Debt: Minimizing Stress and Maximizing Benefits

According to a recent study1, personal finances are the greatest source of stress for 22% of Canadians.  Could there be a relationship to the increase in lottery sales we’ve seen lately?2

Lottery wins aside, the odds to successfully managing debt, and your stress are better when you create a clear plan of action to pay it down and avoid feeling like you’re carrying a massive weight on your shoulders. It also helps when you reframe how you perceive debt.

Some people want to pay off debt as soon as possible and are conflicted by the fact that investing for the future is also important. But which takes priority? Dentists don’t usually have pension plans or other employee savings plans unless they start one themselves. Therefore, the responsibility falls on you personally—you’ll need to save for your post-practice life on your own and the sooner you start, the more you can save and earn on your investments—the benefits of compounding growth shouldn’t be ignored!

There’s a lot to consider:

  1. Should paying down a line of credit be my first priority?
  2. Should saving for retirement be started now even though I have less income?
  3. What about jumping on the property bandwagon with a home or my own practice?

If you're planning to buy a home or practice in the next few years paying down your debt will help free up your cash flow to carry a mortgage, start a family, buy a practice, and live your best life. However, you cannot put your life on hold for 10, 15 or 20 years while paying off your education.

If you plan to borrow money, you will be charged interest. So, it’s important to understand how interest rates can impact the overall cost of borrowing.

When you use credit, you pay back the borrowed amount, known as the principal, plus interest. An interest rate hike (increase) can make it more expensive to borrow money, meaning your loan payments could rise if you have a mortgage, line of credit or loan with a variable interest rate.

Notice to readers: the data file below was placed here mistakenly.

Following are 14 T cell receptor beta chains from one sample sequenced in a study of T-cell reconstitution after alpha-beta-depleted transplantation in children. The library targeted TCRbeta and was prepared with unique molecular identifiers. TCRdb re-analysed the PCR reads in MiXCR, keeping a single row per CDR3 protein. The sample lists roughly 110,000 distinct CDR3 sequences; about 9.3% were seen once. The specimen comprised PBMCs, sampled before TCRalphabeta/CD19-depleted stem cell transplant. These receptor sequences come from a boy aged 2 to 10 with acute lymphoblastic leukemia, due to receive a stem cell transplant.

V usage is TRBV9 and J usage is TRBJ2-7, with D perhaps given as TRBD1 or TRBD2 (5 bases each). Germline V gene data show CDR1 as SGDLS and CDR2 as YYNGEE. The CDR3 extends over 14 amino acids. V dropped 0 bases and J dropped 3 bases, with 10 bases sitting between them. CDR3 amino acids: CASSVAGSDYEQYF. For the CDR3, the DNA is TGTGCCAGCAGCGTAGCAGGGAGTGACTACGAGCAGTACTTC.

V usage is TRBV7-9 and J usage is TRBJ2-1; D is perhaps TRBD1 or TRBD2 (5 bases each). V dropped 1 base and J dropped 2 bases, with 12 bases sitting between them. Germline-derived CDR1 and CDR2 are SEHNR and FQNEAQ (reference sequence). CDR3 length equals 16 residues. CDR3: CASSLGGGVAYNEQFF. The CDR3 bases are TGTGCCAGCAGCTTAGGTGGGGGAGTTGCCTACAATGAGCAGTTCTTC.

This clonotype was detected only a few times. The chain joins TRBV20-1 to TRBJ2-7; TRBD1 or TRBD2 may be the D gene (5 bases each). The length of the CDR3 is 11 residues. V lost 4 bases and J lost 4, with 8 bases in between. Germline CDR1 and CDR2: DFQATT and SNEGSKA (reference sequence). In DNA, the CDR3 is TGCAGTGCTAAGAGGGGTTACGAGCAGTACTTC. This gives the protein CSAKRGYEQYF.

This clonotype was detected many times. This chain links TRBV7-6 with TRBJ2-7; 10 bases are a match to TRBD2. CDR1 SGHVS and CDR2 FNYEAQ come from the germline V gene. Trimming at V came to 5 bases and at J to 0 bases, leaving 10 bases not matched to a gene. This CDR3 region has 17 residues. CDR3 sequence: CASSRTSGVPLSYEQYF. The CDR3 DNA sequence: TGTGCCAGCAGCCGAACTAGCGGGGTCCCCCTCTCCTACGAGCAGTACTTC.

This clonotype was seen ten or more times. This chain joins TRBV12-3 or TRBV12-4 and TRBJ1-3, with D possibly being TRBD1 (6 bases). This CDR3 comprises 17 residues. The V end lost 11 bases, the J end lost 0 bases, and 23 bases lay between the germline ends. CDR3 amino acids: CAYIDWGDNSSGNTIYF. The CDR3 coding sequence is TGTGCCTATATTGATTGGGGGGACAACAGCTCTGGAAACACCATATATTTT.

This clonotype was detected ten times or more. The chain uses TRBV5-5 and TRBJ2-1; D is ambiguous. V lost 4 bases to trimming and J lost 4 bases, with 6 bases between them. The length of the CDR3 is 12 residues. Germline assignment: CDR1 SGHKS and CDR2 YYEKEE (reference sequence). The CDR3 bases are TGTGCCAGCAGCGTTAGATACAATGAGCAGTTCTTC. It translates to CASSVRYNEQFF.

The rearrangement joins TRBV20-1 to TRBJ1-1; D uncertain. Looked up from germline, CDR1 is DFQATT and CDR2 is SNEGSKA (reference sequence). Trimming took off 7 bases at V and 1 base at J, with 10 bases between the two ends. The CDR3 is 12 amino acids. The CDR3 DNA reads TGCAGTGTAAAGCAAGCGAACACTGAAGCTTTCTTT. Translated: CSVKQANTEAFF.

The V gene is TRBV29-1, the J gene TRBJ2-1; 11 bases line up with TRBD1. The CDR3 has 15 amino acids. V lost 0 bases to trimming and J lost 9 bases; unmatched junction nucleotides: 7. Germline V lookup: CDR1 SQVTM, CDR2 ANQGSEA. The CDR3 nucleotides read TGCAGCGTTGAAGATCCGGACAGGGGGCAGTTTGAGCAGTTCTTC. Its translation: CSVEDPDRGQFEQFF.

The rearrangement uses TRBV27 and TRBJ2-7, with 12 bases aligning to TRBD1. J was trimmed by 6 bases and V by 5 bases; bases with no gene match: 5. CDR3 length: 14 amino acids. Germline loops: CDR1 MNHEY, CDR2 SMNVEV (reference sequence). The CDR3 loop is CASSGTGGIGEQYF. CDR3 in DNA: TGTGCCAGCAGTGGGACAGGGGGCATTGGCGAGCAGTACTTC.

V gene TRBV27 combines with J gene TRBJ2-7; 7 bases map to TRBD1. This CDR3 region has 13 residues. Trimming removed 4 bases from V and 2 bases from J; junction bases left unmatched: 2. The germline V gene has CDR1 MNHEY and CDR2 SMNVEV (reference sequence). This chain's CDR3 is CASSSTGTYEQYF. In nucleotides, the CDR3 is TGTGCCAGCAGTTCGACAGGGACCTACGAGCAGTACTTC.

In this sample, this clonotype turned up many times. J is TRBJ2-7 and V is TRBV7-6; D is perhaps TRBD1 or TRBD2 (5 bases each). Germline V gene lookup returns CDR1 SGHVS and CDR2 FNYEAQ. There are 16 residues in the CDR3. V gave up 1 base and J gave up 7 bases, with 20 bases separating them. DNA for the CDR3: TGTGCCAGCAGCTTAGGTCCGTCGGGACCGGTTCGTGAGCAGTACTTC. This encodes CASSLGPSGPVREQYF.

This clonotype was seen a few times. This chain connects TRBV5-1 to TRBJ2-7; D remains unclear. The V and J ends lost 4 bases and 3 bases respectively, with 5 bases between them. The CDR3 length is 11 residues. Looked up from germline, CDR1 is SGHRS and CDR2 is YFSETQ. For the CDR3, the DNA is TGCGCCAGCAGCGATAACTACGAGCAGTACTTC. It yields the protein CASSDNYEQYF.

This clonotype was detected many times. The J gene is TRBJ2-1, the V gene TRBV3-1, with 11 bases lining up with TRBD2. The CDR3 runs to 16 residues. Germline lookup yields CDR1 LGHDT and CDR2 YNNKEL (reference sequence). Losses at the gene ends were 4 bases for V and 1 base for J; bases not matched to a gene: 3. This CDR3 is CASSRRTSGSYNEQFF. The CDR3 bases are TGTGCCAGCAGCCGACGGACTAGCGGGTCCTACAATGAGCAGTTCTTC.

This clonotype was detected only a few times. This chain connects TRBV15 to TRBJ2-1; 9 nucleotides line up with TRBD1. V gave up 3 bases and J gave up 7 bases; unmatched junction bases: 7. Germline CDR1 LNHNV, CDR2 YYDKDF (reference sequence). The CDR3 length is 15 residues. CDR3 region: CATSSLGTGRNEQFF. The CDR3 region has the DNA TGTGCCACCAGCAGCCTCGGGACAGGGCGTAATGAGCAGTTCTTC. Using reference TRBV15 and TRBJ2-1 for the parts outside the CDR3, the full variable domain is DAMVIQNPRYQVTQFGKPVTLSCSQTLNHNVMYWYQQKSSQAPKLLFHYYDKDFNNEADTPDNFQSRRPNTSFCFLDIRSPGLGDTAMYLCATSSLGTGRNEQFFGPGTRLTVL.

When prioritizing debt, the interest rates on the loan should be taken into consideration. A student loan might have an interest rate of prime minus a quarter and new debt might have higher rates. Debt to buy a practice might have interest that is tax deductible. It is recommended to consult a professional to assess your financial situation. Canadian dental students, and dentists now have access to preferred pricing on a wide variety of personal and business accounting and tax services offered through MNP. Read more about this exciting new partnership.

Good Debt

Did you know there actually can be such a thing as good debt? Many people mistakenly think all debt is bad, but there are certain types of debt that can be advantageous when it comes to your credit.

Lending rates vary, so you need to be strategic about which debt you pay off first and which you can leave until later.

Taking on debt can be a way to invest in yourself and your future. Debt that you're able to repay responsibly and has a financial reward can be considered "good debt," as a favorable payment history may be reflected in higher credit scores. Examples of good debt may include:

Student loans

Student loans and your dental student line of credit are notable examples of “good debt.” Taking on student loans or a line of credit to pay for your education and training is an investment in your higher lifetime earnings.

Effective April 1, 2023, the Government of Canada has permanently eliminated the accumulation of interest on all Canada Student Loans including loans currently being repaid. If you have a Canada Student Loan you will still be responsible to pay any interest that may have accrued on your loan before April 1, 2023.* 

Your mortgage

You borrow money to pay for a home or a practice in the hope that by the time your mortgage is paid off, both will have increased in value and when retirement rolls around you won’t be paying a mortgage and will be debt free. Home equity loans and lines of credit—may also be considered a form of good debt and the interest payments on these are tax-deductible.